Archive | Poems

Mindfulness Among the Redwoods in Thich Nhat Hanh Phrases

“Breathing in, I know I am breathing in. Breathing out, I know I am breathing out.”

When first I came to live in California, the redwood forest seemed to me a dark, depressing place where few organisms lived. The tall, dark woods hid away the sunshine, and below all was muted, musty, moist. For a long while, I preferred the oak woodlands, the open spaces of Henry Coe State Park, where the horizon widens to include even the faraway Sierra Nevada’s snowy caps. Oaks and pines and the frequent sighting of wildlife in air and water and on land captured my imagination, providing me with a nostalgic connection to the Israeli landscape in which I had grown up.

“Breathing in, I am aware of my body. Breathing out, I am aware of my body.”

Over these past seventeen years — somehow, as though by magic — the redwood forest grew on me. I began to see it as a place of mystery and enchantment, holding its secrets close, so much of it existing far away from our human eyes. Up in the canopy, diversity thrives of mosses, lichen, trees, ferns, brush, and wildlife. Douglas firs have been known to grow on redwoods. Bay trees. Tanoaks. Berry-bearing brush, such as salal, huckleberry and gooseberry. Birds, like the marbled murrelet who only nests in the canopy of redwoods, Northern spotted owls, falcons and bald eagles. Salamanders, chipmunks, earthworms, crickets. But more than simply admiring the diversity of the forest, I learned to sense and love the trees themselves.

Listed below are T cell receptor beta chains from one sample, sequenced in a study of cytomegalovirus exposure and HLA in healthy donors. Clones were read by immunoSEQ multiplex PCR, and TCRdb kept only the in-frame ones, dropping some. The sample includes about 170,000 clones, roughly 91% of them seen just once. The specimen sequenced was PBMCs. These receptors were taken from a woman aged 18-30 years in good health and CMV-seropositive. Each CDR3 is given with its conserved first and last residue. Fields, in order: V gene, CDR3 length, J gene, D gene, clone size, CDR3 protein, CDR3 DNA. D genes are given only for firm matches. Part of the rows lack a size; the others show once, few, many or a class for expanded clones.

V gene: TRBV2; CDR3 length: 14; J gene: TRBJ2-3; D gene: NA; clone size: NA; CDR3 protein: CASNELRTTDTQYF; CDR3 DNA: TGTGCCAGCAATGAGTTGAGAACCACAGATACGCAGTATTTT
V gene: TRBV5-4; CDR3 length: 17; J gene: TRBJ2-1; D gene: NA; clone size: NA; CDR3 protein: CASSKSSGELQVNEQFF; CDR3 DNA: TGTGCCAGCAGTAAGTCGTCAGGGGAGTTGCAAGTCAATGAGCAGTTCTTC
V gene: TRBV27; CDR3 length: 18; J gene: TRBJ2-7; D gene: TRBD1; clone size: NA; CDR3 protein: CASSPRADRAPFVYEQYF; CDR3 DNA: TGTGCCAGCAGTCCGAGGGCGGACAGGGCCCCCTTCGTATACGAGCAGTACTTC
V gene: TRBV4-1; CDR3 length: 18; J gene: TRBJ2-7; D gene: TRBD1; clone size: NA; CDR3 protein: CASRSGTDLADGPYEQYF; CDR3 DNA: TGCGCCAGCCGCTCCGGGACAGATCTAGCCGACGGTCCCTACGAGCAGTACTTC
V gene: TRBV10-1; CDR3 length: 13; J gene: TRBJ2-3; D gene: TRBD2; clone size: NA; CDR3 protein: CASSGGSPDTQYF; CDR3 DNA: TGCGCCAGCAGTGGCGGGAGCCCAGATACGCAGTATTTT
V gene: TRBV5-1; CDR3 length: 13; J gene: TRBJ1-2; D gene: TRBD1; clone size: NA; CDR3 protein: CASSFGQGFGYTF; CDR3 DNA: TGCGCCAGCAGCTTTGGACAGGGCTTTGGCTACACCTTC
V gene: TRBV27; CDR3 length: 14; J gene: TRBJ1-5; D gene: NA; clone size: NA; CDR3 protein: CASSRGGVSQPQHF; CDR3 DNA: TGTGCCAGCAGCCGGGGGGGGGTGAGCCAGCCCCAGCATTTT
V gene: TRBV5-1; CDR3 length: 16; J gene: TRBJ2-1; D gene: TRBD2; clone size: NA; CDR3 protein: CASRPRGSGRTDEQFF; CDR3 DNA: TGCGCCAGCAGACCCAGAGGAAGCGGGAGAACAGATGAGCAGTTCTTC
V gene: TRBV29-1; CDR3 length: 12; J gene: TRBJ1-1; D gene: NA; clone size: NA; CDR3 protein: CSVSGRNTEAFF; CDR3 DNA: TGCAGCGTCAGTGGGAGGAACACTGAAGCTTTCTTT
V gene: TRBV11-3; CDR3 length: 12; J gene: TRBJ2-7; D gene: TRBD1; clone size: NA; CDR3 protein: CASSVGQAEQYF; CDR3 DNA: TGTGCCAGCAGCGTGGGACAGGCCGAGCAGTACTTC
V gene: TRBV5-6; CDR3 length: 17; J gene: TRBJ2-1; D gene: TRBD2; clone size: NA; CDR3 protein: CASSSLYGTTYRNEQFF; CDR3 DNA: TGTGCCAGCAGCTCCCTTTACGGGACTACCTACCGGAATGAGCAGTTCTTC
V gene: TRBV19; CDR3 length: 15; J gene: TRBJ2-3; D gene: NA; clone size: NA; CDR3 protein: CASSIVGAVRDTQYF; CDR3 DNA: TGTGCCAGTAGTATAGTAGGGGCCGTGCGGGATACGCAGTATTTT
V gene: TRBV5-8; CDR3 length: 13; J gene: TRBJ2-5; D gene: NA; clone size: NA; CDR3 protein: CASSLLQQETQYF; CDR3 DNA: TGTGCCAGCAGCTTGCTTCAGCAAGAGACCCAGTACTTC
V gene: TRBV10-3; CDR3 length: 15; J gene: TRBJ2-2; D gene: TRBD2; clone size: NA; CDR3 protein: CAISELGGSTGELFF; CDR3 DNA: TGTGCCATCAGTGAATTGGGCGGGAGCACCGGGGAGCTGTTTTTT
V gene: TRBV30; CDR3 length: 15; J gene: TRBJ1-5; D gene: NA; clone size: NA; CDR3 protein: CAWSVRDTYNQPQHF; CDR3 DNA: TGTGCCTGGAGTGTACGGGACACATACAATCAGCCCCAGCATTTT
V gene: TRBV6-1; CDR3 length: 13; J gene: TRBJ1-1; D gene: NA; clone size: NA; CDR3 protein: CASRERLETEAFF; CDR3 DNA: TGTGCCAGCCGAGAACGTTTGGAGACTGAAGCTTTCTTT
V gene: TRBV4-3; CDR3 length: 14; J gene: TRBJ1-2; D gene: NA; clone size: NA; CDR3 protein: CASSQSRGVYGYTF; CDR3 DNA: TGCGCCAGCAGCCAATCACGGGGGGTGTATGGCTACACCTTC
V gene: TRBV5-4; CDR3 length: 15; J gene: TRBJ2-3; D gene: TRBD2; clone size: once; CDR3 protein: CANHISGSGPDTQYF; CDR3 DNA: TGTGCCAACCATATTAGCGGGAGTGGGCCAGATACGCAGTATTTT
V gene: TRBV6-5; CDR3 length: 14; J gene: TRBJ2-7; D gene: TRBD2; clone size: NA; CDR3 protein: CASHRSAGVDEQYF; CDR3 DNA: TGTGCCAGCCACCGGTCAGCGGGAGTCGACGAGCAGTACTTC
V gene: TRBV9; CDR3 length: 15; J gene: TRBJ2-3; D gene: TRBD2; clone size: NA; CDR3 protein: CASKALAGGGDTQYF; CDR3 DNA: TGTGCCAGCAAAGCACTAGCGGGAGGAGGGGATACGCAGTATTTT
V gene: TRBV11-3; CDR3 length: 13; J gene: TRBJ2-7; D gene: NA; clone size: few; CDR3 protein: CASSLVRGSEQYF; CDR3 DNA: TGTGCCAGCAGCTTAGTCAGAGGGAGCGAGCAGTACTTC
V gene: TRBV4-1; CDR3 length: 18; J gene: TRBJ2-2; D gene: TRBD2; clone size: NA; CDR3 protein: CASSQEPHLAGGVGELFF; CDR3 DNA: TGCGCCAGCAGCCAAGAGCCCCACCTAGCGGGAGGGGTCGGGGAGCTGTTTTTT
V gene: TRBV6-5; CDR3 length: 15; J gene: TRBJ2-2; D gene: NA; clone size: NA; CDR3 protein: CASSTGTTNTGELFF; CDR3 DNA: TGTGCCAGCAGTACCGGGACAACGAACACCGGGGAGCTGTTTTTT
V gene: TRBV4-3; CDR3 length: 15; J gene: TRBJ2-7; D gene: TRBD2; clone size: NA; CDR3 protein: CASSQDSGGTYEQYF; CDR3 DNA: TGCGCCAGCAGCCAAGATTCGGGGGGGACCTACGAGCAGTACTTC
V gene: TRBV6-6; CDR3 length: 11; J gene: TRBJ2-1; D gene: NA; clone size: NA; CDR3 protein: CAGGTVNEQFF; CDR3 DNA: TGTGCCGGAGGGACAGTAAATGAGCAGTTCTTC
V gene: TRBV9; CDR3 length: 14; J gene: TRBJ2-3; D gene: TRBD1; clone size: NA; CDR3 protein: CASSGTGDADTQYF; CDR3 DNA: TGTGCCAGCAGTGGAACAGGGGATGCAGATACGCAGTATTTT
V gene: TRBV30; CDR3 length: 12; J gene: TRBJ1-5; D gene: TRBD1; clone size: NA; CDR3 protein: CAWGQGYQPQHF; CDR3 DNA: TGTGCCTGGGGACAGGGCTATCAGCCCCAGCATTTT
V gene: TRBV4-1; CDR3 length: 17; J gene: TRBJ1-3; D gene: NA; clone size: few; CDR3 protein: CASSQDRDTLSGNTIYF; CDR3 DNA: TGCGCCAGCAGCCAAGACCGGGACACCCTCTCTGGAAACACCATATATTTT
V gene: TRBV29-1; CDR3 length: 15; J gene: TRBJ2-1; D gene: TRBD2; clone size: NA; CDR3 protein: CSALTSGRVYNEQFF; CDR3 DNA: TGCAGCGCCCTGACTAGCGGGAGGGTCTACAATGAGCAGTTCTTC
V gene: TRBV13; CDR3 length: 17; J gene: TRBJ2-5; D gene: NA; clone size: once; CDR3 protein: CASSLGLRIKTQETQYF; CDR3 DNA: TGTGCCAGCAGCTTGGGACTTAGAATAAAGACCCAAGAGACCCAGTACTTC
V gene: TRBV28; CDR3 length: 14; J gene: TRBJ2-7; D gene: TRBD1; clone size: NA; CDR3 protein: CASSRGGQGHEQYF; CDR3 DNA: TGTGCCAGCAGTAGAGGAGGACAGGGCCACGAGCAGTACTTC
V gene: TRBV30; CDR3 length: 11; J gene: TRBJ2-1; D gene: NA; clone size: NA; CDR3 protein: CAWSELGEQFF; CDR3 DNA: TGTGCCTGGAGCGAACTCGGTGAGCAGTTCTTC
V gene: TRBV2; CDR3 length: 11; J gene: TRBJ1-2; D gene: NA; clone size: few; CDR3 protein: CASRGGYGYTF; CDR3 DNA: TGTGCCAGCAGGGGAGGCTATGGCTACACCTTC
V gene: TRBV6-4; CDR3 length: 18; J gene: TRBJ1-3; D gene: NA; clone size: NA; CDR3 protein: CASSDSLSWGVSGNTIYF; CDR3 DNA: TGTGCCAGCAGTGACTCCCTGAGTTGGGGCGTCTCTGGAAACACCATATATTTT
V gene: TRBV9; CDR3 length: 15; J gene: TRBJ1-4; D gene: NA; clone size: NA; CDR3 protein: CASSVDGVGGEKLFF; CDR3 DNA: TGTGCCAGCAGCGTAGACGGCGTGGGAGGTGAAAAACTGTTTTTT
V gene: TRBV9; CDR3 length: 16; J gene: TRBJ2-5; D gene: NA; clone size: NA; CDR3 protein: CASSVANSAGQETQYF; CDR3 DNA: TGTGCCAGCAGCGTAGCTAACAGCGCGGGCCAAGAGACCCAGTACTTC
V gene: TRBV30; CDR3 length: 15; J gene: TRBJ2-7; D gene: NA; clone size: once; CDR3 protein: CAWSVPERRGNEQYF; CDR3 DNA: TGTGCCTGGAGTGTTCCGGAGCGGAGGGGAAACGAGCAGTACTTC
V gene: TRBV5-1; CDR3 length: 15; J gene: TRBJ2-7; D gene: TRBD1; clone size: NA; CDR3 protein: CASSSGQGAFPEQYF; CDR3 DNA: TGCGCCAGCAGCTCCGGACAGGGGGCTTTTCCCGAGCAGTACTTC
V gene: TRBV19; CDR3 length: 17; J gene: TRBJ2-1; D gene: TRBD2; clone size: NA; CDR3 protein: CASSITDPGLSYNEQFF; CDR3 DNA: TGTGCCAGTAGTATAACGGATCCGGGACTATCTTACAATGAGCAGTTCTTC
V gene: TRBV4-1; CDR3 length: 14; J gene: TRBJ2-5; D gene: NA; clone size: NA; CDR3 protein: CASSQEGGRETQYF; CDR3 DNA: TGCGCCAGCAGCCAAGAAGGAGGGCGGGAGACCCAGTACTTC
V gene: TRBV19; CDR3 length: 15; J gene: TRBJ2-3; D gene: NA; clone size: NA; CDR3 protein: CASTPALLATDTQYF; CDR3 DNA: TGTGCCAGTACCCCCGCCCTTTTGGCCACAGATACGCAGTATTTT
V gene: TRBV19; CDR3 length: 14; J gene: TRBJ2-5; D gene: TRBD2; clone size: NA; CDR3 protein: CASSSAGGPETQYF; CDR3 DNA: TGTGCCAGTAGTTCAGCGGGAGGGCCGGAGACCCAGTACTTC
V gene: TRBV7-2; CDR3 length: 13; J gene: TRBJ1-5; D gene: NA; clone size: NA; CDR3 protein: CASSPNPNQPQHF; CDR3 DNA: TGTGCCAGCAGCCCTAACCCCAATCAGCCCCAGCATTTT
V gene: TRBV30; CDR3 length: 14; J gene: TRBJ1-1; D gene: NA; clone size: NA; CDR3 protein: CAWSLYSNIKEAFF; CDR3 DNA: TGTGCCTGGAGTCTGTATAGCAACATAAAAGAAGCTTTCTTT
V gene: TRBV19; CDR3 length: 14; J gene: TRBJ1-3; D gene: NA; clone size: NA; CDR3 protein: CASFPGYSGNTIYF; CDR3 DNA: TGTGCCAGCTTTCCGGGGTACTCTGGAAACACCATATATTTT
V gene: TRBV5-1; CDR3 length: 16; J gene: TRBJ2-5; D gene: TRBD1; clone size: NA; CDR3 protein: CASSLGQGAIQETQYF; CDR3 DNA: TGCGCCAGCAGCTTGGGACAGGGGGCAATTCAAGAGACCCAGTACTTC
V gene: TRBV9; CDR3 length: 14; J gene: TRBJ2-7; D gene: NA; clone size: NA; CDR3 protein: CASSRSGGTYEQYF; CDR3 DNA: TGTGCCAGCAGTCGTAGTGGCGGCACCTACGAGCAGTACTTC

“Breathing in, I calm body and mind. Breathing out, I smile.”

Tall. So tall they touch the sky, dripping down a gentle rain of fog onto a ground feathery with duff. A lone banana slug meanders by, its slime pushing forest detritus down. I stand below a redwood and feel the strength of its roots in the ground. A redwood’s roots go only about a foot down, but they can stretch as far as a hundred feet away from the trunk. Kurt, my guide a few days ago at Big Basin State Park, tells me redwood roots of different trees fuse together to form one web. I close my eyes and imagine them communicating through the soil, holding onto-and-resting-in each other’s stretching arms, shooting up safe and tall to reach the sun. If their roots are entwined, are they one tree or many? Do the roots make the tree or do the number of trunks? And do they know, these trees, if a bay tree’s roots plunge into the earth through their web of life, that the bay is an “other,” and that they should not meld their roots with hers or a tanoak’s, or a pine’s?

“Dwelling in the present moment, I know this is the only moment.”